The reason is simple mathematics – to reduce the number of toads in an area, you have to take them out quicker than they can replace themselves. That isn’t too hard if you are dealing with an animal that reproduces slowly – like a buffalo or a camel – but unfortunately, cane toads reproduce at an amazing rate. They can reach maturity in just a few months, and a female can produce up to 30,000 eggs in a single clutch. So even if you catch 98 out of 100 toads around a pond, the two you missed can produce 30,000 new toads the next night – so even allowing for many of the eggs and tadpoles dying, you may have ten times as many toads there next week as you had the day before you took the other toads away! And because toads compete with each other at all life-history stages, the more you take away the better it is for the ones left behind.
So, to have any longterm effect on
cane toads, we’ll need some way to stop them from breeding. To give them
their due credit, most of the community groups understand this, and are
just trying to keep toad numbers low until scientists can find a better
way to control these troublesome pests. It's thus really exciting that our research has found a way to eradicate cane toad tadpoles from spawning ponds (see "tadpole control" page) - finally, toad control (at least at a local level) may be achievable!
More bad news. The surveys of the toad invasion front show that it’s
moving just as fast over the last few years as it did beforehand, even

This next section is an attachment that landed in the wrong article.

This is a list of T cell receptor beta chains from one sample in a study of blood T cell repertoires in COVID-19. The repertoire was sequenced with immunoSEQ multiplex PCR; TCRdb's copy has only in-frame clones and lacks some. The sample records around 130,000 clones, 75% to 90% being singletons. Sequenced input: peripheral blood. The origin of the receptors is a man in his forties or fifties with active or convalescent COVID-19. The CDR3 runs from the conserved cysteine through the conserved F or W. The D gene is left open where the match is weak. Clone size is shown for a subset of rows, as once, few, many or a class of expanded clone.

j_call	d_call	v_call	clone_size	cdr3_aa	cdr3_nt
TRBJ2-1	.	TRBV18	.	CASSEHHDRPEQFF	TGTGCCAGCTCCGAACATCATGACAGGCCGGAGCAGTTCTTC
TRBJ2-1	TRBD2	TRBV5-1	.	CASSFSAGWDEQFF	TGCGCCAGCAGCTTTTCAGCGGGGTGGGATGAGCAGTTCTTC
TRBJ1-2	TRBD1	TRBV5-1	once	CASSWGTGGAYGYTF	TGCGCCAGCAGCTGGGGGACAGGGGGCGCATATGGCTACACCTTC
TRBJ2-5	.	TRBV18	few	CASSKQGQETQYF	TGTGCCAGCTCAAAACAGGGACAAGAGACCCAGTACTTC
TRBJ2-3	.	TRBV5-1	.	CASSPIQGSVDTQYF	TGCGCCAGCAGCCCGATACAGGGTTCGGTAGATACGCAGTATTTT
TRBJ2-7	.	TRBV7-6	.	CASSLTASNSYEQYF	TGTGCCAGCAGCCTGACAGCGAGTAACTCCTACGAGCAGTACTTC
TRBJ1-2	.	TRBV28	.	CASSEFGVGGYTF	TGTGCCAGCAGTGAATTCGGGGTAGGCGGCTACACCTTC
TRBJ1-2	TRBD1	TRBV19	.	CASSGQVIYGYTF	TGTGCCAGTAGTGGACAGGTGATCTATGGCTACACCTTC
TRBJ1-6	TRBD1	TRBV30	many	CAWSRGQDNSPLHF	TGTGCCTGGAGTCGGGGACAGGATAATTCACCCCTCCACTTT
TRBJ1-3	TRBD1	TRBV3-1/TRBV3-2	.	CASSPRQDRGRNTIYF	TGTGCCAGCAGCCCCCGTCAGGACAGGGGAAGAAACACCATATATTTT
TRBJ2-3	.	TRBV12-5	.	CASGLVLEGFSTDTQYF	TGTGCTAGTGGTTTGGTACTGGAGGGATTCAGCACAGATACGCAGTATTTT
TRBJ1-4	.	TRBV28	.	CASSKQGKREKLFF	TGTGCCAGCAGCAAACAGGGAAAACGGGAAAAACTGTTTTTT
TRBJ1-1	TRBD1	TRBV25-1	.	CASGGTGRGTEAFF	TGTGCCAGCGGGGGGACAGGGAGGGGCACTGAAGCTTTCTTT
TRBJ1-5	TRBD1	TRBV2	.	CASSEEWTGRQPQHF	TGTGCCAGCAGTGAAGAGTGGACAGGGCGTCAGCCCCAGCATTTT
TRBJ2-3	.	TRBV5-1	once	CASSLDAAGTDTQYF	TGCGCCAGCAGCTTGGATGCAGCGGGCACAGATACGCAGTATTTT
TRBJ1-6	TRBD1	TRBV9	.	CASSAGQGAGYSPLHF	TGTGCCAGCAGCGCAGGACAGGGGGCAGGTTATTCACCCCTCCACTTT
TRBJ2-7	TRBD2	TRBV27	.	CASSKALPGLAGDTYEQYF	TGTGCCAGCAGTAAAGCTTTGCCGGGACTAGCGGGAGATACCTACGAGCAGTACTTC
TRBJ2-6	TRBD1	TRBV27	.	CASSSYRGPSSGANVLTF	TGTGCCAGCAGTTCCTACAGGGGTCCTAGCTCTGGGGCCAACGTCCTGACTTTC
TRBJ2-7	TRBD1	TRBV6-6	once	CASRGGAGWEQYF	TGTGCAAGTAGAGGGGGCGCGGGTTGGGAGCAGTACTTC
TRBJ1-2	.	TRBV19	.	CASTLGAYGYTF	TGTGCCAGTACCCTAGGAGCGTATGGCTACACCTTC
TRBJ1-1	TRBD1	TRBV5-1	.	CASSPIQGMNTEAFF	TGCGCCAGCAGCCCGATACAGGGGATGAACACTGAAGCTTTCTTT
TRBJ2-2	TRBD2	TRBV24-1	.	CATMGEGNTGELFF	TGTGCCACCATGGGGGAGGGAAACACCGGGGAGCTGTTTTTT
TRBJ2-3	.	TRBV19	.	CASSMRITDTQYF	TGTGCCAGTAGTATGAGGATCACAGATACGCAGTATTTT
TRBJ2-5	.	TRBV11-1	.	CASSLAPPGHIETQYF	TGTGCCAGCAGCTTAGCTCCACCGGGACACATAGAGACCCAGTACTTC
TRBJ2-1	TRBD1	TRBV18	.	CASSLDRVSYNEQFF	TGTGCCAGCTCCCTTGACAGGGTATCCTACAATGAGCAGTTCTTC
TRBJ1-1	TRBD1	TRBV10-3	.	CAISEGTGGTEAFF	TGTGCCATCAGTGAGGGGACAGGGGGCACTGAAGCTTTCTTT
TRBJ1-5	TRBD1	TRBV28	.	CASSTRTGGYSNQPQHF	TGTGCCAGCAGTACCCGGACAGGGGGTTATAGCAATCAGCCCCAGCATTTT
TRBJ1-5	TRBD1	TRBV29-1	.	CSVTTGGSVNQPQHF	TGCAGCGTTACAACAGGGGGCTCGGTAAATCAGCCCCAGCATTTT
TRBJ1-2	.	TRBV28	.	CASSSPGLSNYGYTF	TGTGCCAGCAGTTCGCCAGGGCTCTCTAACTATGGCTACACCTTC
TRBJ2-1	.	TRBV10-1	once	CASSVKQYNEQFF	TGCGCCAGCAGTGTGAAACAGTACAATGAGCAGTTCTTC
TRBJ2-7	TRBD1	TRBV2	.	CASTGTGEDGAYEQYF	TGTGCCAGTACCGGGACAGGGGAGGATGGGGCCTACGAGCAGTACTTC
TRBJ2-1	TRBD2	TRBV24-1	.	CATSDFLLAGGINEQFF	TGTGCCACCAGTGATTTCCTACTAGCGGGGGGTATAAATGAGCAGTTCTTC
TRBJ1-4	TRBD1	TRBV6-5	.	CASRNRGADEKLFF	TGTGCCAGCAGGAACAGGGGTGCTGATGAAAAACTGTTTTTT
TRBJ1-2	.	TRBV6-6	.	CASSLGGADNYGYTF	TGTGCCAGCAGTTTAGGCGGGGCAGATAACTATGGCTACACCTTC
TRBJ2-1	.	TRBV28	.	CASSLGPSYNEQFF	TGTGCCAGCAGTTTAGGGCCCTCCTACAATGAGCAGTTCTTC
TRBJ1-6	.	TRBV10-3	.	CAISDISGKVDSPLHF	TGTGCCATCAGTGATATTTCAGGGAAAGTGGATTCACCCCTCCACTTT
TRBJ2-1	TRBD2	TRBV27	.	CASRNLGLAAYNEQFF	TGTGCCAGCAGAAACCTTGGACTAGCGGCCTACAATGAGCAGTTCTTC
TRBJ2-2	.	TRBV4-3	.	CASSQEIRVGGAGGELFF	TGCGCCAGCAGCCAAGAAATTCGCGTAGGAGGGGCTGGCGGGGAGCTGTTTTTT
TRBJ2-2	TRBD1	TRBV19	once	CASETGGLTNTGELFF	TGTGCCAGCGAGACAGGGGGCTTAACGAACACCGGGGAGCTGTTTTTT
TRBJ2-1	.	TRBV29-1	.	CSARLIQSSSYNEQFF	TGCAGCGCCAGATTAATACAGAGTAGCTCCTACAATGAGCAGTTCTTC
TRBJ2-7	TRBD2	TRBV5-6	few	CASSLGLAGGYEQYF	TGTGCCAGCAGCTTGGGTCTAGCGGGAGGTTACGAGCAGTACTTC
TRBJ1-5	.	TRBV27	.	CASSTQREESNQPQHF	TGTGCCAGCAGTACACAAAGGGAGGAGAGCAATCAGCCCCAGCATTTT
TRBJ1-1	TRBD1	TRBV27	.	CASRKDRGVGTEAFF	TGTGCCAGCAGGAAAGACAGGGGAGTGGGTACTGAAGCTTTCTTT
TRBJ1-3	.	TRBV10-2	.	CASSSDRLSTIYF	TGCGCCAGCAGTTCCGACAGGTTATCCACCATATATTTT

though there is now an enormous effort at toad collecting by community
groups and the government. What’s gone wrong? The problem lies in the
behaviour of toads at the invasion front. We captured the first toads
to arrive at Fogg Dam and strapped radio-transmitters to them to see
where they moved. We expected that Fogg Dam would be wonderful toad
habitat, so the first arrivals would just settle down and start
breeding. They didn’t – instead, they sprinted right through our study
area and just kept going. Every toad traveled further and faster than
we thought possible – often going more than a kilometre in a single
night. And they travelled those kinds of distances every night that it
was damp. This is really bad news for “stopping the invasion” – any
toad you miss (and you are bound to miss quite a few) will be kilometres
past you within a few days. So, the rate that the front rolls on is
not reduced even if you take out 90% of the toads. In practice, removal
rates by methods like trapping and hand-collecting tend to be very low –
for example, traps in our study area caught less than one in 20 toads
that we knew to be in the area – probably closer to one in 50.